the ASK: I noticed that in our writing and in our conversations, we were struggling to call on transitions. I wondered how we could practice these in a way that didn’t feel like an isolated lesson.
the TRY: First thing on a Monday morning, I asked students to all stand up (complete with all kinds of groaning, especially from 1st hour, who was just proud to have showed up) and asked them all to share one thing they learned from their family over the weekend, using one of these transition phrases to build on what someone else shared. As soon as they built on someone else’s contribution, they got to sit down and we kept at it until everyone participated.
the LEARN: I learned I l-o-v-e this! I started using it regularly with progressively more academic and challenging prompts. Here’s why I love it.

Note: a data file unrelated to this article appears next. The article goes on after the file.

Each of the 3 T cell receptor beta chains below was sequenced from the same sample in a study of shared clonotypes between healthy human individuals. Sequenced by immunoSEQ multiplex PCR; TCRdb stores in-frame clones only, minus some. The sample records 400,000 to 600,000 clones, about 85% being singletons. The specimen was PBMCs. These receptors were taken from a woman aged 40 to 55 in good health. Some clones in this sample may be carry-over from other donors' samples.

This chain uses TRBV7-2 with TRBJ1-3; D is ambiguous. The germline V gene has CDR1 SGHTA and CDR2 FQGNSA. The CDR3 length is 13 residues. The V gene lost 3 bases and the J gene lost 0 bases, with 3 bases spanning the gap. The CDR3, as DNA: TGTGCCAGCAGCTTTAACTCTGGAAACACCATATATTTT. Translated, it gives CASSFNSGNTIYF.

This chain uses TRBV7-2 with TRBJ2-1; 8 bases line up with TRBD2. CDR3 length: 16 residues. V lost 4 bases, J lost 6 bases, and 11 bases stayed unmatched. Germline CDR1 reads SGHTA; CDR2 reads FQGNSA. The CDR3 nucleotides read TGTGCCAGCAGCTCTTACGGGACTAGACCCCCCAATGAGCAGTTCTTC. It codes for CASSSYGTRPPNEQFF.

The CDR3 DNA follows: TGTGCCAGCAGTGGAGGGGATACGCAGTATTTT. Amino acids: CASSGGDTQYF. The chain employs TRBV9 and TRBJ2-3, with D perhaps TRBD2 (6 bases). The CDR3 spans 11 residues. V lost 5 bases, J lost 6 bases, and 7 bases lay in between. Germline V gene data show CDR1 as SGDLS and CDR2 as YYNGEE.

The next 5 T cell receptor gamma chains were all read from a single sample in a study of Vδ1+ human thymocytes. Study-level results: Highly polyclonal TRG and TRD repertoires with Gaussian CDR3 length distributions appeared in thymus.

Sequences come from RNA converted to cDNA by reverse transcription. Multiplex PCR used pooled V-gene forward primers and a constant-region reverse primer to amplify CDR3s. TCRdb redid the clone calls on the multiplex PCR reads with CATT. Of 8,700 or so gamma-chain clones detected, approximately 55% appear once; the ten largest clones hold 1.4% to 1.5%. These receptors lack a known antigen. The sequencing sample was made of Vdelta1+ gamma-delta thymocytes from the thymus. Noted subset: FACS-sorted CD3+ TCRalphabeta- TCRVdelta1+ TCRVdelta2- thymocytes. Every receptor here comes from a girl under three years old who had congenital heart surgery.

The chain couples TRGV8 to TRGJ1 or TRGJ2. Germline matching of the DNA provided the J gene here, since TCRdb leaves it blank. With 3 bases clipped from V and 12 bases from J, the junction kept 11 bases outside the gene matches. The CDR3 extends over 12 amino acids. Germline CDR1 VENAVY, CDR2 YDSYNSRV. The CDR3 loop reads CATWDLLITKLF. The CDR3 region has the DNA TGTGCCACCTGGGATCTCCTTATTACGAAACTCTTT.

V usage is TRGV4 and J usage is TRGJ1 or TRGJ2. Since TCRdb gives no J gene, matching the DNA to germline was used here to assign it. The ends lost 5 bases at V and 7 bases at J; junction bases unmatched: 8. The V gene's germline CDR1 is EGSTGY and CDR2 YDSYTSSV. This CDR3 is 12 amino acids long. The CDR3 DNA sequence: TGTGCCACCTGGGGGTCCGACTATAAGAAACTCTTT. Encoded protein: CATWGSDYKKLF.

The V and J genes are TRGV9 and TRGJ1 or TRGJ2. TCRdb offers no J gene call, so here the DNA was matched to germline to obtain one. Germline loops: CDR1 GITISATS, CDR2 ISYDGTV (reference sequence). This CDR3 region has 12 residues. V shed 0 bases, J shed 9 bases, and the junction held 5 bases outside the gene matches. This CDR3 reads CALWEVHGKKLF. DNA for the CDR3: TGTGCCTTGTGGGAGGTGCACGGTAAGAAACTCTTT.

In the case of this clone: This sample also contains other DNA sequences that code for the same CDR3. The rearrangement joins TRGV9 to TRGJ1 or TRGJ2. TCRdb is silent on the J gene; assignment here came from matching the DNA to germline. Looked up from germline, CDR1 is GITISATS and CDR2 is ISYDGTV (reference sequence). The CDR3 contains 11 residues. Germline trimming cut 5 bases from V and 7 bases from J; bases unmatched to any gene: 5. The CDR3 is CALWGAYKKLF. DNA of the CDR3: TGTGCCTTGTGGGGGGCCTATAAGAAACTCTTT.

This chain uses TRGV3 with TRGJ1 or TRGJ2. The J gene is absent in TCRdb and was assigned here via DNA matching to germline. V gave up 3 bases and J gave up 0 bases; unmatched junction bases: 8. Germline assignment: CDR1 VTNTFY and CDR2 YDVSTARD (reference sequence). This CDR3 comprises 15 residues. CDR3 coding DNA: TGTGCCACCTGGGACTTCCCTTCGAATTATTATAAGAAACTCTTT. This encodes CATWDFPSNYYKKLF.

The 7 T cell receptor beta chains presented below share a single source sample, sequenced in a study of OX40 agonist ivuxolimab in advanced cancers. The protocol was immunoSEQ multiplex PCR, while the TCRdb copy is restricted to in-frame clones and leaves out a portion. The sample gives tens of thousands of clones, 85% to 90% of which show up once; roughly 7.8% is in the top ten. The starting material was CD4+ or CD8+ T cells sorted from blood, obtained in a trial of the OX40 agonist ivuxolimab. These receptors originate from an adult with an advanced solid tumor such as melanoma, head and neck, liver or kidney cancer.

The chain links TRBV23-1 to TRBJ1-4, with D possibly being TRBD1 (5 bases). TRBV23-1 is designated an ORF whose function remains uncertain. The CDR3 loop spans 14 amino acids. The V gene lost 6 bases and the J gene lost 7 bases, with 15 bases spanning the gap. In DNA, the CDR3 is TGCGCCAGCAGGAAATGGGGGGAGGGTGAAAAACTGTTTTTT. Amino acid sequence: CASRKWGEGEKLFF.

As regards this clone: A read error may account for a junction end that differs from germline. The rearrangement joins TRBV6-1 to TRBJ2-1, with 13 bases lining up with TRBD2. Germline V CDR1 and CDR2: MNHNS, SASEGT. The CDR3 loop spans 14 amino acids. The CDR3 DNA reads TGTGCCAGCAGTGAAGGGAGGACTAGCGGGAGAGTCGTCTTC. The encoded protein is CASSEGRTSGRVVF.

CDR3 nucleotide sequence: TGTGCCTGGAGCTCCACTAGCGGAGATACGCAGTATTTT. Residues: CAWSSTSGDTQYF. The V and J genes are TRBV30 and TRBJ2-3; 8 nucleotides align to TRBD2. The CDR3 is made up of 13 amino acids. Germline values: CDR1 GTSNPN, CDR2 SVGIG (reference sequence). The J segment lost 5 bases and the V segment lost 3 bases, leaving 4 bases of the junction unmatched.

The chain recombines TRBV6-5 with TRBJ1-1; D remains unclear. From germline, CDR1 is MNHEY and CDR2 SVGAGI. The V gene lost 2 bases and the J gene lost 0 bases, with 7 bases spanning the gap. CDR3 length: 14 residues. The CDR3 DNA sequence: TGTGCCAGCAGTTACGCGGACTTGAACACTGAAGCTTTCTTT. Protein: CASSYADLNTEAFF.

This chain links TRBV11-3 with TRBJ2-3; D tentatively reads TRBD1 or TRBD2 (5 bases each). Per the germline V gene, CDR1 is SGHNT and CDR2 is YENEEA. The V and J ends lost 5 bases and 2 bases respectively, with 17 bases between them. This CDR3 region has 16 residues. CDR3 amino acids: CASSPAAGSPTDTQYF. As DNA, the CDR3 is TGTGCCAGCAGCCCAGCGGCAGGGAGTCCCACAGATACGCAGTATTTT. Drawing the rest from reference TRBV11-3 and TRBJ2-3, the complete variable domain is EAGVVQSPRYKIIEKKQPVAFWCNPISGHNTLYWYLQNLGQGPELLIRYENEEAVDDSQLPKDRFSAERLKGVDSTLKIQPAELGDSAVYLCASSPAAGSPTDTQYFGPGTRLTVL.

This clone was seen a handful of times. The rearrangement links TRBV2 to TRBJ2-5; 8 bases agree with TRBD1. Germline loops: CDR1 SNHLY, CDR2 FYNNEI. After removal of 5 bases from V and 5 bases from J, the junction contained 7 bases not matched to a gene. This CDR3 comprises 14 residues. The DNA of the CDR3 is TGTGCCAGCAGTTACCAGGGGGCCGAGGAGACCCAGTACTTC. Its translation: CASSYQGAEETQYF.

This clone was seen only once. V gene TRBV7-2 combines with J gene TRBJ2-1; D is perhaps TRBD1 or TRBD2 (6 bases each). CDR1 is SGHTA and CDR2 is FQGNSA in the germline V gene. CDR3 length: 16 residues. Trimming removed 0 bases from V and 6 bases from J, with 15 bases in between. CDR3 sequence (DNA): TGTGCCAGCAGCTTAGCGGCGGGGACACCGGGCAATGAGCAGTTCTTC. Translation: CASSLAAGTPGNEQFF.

- It works for the beginning or the end of class (either to warm-up or formatively assess).
- It requires students to really listen to each other in order to build on what someone else says.
- It allows every student to exercise their voice…but they can still have time to plan and think.
- We get to authentically practice transitions and they have to think about a purpose for a transition (e.g. to add, to compare, to emphasize) beyond their usual “first this happened, then that, and finally.”
After several weeks, all I had to do was put these pieces of chart paper in the front of the room and they knew to stand up and wait for the prompt!
In case you’re wondering about prompts, here are a few others to get you thinking:
- What did you learn about __________ today?
- What do you already know about _________ ?
- What’s one thing you know for sure about what you read last night?
- Here’s a thesis from one of your peers…how would you build on it?